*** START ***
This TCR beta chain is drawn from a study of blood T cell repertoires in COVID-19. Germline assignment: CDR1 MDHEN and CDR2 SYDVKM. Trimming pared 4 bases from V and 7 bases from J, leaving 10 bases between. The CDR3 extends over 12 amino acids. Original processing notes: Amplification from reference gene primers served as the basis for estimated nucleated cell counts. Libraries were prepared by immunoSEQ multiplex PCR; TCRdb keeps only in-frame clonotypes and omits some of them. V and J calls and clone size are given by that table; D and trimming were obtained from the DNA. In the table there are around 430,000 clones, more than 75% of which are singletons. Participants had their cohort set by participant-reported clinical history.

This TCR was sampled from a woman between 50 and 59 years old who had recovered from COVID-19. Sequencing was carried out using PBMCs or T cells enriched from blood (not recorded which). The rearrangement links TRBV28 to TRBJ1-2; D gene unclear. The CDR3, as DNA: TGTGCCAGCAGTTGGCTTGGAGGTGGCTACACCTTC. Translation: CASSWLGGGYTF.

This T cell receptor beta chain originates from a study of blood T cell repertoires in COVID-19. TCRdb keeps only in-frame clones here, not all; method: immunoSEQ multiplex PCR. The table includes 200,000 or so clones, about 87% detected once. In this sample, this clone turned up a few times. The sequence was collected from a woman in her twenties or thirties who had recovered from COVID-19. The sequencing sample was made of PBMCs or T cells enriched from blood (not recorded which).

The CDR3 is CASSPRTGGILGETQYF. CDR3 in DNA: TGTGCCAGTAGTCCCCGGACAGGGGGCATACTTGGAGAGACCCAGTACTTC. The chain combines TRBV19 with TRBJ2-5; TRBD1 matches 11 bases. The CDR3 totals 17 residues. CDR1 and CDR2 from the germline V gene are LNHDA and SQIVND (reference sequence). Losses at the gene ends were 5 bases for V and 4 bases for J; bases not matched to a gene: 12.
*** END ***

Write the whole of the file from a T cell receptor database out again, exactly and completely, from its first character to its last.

This TCR beta chain is drawn from a study of blood T cell repertoires in COVID-19. Germline assignment: CDR1 MDHEN and CDR2 SYDVKM. Trimming pared 4 bases from V and 7 bases from J, leaving 10 bases between. The CDR3 extends over 12 amino acids. Original processing notes: Amplification from reference gene primers served as the basis for estimated nucleated cell counts. Libraries were prepared by immunoSEQ multiplex PCR; TCRdb keeps only in-frame clonotypes and omits some of them. V and J calls and clone size are given by that table; D and trimming were obtained from the DNA. In the table there are around 430,000 clones, more than 75% of which are singletons. Participants had their cohort set by participant-reported clinical history.

This TCR was sampled from a woman between 50 and 59 years old who had recovered from COVID-19. Sequencing was carried out using PBMCs or T cells enriched from blood (not recorded which). The rearrangement links TRBV28 to TRBJ1-2; D gene unclear. The CDR3, as DNA: TGTGCCAGCAGTTGGCTTGGAGGTGGCTACACCTTC. Translation: CASSWLGGGYTF.

This T cell receptor beta chain originates from a study of blood T cell repertoires in COVID-19. TCRdb keeps only in-frame clones here, not all; method: immunoSEQ multiplex PCR. The table includes 200,000 or so clones, about 87% detected once. In this sample, this clone turned up a few times. The sequence was collected from a woman in her twenties or thirties who had recovered from COVID-19. The sequencing sample was made of PBMCs or T cells enriched from blood (not recorded which).

The CDR3 is CASSPRTGGILGETQYF. CDR3 in DNA: TGTGCCAGTAGTCCCCGGACAGGGGGCATACTTGGAGAGACCCAGTACTTC. The chain combines TRBV19 with TRBJ2-5; TRBD1 matches 11 bases. The CDR3 totals 17 residues. CDR1 and CDR2 from the germline V gene are LNHDA and SQIVND (reference sequence). Losses at the gene ends were 5 bases for V and 4 bases for J; bases not matched to a gene: 12.